All posts tagged: suicide

lyrical and hauntinly sublime literary fiction from yaa gyasi about race in america, but also about depression, anxiety, addiction, spirtuality & science in transcendent kingdom

By Leslie Lindsay  One woman’s reckoning with her family of origin, its dysfunctional aspects, a suicidal mother, a tragic event with a brother, science, and so much more.   ~WEDNESDAYS WITH WRITERS|ALWAYS WITH A BOOK~ FEBRUARY SPOTLIGHT: WOMEN WRITERS OF COLOR A TODAY SHOW #ReadWithJenna BOOK CLUB PICK! INSTANT NEW YORK TIMES BEST SELLER I had a feeling I would like TRANSCENDENT KINGDOM (Knopf, September 2020), I had no idea how much I would *LOVE* TRANSCENDENT KINGDOM. Yaa Gyasi is animmensely talented writer who tells a dark story with such luminous grace and compassion. Quick take: Gifty is a sixth-year neuroscience PhD candidate at the Stanford University School of Medicine. She’s studying the reward-seeking behavior of mice and the neural circuits in depression and anxiety and addiction, and with good reason. As often the case, many scientists study what they study because they have somehow been touched by the issues personally. In Gifty’s case, it’s her family members who have. Gifty’s brother, Nana, was a talented athlete with much promise, but before all of that, the family immigrated from Ghana to Alabama(and …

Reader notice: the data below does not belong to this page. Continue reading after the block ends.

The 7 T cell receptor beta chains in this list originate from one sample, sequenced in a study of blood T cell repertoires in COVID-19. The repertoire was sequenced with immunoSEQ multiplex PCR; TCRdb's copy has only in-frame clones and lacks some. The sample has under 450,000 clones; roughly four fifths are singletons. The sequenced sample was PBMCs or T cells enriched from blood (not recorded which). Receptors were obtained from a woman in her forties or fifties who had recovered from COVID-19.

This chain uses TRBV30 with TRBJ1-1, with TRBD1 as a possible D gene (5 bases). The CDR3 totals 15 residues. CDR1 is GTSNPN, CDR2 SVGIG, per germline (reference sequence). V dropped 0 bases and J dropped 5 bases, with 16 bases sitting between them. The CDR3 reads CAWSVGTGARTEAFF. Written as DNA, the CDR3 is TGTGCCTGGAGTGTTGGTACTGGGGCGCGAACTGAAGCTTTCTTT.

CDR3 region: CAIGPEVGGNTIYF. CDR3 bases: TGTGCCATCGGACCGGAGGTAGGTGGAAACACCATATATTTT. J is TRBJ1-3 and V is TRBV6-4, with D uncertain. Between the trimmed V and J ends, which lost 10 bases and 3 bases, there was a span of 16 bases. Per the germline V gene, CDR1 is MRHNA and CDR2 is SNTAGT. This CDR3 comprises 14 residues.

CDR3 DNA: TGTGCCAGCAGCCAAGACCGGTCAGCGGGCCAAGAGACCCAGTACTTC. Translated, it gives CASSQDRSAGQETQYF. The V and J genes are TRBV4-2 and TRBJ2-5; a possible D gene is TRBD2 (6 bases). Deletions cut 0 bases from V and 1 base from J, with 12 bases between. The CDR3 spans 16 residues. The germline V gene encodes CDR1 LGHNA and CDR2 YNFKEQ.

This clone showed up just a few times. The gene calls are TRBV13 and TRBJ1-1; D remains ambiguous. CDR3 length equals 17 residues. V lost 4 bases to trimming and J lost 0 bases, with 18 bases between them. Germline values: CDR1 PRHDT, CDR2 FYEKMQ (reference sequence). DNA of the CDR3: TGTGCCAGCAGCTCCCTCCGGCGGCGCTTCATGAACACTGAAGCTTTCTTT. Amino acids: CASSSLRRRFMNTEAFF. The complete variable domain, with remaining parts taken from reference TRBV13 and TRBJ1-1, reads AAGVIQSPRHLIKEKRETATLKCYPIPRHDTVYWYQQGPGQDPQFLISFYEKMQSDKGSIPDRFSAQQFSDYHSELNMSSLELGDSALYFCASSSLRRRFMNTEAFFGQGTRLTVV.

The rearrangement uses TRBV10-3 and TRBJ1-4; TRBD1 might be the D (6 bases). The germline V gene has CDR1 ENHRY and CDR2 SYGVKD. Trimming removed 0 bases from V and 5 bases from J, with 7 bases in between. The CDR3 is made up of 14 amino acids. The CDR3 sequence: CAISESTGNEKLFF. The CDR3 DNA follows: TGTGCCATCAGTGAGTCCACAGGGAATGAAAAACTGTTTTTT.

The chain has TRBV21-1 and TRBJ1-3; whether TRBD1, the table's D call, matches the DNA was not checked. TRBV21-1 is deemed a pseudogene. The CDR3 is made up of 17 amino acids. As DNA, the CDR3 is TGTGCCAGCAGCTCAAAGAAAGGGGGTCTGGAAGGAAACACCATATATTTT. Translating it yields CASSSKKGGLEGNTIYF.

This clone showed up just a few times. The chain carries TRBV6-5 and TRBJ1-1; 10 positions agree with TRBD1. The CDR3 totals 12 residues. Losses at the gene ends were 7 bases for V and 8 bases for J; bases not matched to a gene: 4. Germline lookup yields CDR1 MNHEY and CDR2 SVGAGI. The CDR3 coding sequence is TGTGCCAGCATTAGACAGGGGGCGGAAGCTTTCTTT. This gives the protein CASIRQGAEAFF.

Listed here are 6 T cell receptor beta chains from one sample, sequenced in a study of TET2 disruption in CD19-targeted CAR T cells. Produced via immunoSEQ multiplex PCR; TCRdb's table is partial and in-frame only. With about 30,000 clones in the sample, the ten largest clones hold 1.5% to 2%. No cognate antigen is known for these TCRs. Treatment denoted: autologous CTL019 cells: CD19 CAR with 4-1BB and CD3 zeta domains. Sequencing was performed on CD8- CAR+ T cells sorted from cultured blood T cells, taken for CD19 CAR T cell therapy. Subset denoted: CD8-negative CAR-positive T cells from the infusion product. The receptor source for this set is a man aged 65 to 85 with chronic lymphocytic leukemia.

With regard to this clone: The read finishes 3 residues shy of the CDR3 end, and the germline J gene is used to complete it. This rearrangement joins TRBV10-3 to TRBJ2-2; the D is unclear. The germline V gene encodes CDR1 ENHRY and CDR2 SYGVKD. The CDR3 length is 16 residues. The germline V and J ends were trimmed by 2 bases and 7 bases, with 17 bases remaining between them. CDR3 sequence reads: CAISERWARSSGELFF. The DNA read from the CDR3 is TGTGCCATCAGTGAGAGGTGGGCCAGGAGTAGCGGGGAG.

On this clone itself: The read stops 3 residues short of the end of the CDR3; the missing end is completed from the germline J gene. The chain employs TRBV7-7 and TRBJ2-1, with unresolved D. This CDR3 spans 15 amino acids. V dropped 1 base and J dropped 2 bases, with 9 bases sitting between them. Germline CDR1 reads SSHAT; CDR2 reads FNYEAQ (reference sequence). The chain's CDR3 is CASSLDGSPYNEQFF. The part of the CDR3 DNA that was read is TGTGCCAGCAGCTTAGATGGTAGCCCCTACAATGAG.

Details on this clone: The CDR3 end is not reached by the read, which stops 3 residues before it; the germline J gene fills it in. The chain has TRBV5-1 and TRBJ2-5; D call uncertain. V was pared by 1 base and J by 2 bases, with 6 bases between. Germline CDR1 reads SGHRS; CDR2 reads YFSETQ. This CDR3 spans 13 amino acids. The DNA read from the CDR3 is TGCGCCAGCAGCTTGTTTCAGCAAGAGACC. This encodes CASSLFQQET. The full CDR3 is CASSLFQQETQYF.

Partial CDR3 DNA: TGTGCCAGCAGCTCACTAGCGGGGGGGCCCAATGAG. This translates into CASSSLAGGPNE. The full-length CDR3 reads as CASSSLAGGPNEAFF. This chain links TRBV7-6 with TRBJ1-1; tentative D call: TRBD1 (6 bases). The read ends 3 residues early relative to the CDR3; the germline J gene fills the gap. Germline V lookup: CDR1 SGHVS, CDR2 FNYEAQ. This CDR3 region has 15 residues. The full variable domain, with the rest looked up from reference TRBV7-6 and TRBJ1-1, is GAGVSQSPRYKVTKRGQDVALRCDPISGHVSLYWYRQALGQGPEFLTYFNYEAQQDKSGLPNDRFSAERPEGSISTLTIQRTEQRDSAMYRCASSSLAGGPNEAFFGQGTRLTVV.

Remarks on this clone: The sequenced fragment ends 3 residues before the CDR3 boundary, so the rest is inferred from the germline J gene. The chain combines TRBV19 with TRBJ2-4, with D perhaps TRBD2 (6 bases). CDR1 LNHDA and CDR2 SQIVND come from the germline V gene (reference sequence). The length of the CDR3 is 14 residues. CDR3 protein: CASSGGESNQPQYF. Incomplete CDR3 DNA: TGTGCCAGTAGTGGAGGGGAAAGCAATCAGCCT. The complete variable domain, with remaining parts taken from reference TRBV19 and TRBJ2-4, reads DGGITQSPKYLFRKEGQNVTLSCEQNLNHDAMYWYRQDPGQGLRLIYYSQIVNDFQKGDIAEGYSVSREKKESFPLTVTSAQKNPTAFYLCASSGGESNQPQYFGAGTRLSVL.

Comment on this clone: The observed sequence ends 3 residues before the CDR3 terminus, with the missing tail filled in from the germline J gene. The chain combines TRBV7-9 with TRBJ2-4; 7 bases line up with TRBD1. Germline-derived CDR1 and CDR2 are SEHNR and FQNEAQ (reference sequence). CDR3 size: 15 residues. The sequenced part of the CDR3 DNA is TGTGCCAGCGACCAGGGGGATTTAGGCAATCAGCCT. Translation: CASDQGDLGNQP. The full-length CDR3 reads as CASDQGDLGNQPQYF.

Leesa Cross-Smith’s highly anticipated THIS CLOSE TO OKAY, touching on mental health, illness, infertility, with a comforting hand + writing prompt, more